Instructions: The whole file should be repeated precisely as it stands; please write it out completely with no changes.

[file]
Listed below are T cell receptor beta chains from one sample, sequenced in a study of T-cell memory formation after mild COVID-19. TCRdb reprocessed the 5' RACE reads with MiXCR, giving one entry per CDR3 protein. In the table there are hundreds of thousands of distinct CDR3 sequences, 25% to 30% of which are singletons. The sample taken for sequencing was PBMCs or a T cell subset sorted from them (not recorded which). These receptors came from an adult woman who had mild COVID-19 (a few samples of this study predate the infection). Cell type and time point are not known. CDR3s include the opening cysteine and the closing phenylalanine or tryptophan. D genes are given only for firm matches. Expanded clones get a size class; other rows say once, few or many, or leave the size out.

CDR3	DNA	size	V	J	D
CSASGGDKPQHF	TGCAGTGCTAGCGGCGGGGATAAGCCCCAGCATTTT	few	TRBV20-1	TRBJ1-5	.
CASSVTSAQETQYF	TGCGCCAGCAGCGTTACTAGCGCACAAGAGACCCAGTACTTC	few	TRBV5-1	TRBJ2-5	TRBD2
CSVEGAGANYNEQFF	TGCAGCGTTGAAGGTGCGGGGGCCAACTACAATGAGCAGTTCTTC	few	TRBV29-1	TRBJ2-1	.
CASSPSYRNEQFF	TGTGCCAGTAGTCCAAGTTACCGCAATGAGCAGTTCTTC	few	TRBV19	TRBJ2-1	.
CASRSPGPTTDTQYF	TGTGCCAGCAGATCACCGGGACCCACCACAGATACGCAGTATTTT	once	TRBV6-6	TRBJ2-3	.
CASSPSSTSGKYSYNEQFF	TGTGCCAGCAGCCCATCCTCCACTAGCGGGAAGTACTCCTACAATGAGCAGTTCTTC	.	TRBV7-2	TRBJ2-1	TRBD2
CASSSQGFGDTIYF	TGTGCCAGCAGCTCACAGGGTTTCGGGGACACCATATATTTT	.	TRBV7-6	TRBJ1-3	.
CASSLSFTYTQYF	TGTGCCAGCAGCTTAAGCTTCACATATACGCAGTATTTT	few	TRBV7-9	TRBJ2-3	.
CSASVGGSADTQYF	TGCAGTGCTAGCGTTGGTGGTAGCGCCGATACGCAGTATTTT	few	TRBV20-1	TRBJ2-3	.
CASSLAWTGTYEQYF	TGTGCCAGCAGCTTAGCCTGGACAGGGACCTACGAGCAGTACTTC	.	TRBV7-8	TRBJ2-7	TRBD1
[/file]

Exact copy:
Listed below are T cell receptor beta chains from one sample, sequenced in a study of T-cell memory formation after mild COVID-19. TCRdb reprocessed the 5' RACE reads with MiXCR, giving one entry per CDR3 protein. In the table there are hundreds of thousands of distinct CDR3 sequences, 25% to 30% of which are singletons. The sample taken for sequencing was PBMCs or a T cell subset sorted from them (not recorded which). These receptors came from an adult woman who had mild COVID-19 (a few samples of this study predate the infection). Cell type and time point are not known. CDR3s include the opening cysteine and the closing phenylalanine or tryptophan. D genes are given only for firm matches. Expanded clones get a size class; other rows say once, few or many, or leave the size out.

CDR3	DNA	size	V	J	D
CSASGGDKPQHF	TGCAGTGCTAGCGGCGGGGATAAGCCCCAGCATTTT	few	TRBV20-1	TRBJ1-5	.
CASSVTSAQETQYF	TGCGCCAGCAGCGTTACTAGCGCACAAGAGACCCAGTACTTC	few	TRBV5-1	TRBJ2-5	TRBD2
CSVEGAGANYNEQFF	TGCAGCGTTGAAGGTGCGGGGGCCAACTACAATGAGCAGTTCTTC	few	TRBV29-1	TRBJ2-1	.
CASSPSYRNEQFF	TGTGCCAGTAGTCCAAGTTACCGCAATGAGCAGTTCTTC	few	TRBV19	TRBJ2-1	.
CASRSPGPTTDTQYF	TGTGCCAGCAGATCACCGGGACCCACCACAGATACGCAGTATTTT	once	TRBV6-6	TRBJ2-3	.
CASSPSSTSGKYSYNEQFF	TGTGCCAGCAGCCCATCCTCCACTAGCGGGAAGTACTCCTACAATGAGCAGTTCTTC	.	TRBV7-2	TRBJ2-1	TRBD2
CASSSQGFGDTIYF	TGTGCCAGCAGCTCACAGGGTTTCGGGGACACCATATATTTT	.	TRBV7-6	TRBJ1-3	.
CASSLSFTYTQYF	TGTGCCAGCAGCTTAAGCTTCACATATACGCAGTATTTT	few	TRBV7-9	TRBJ2-3	.
CSASVGGSADTQYF	TGCAGTGCTAGCGTTGGTGGTAGCGCCGATACGCAGTATTTT	few	TRBV20-1	TRBJ2-3	.
CASSLAWTGTYEQYF	TGTGCCAGCAGCTTAGCCTGGACAGGGACCTACGAGCAGTACTTC	.	TRBV7-8	TRBJ2-7	TRBD1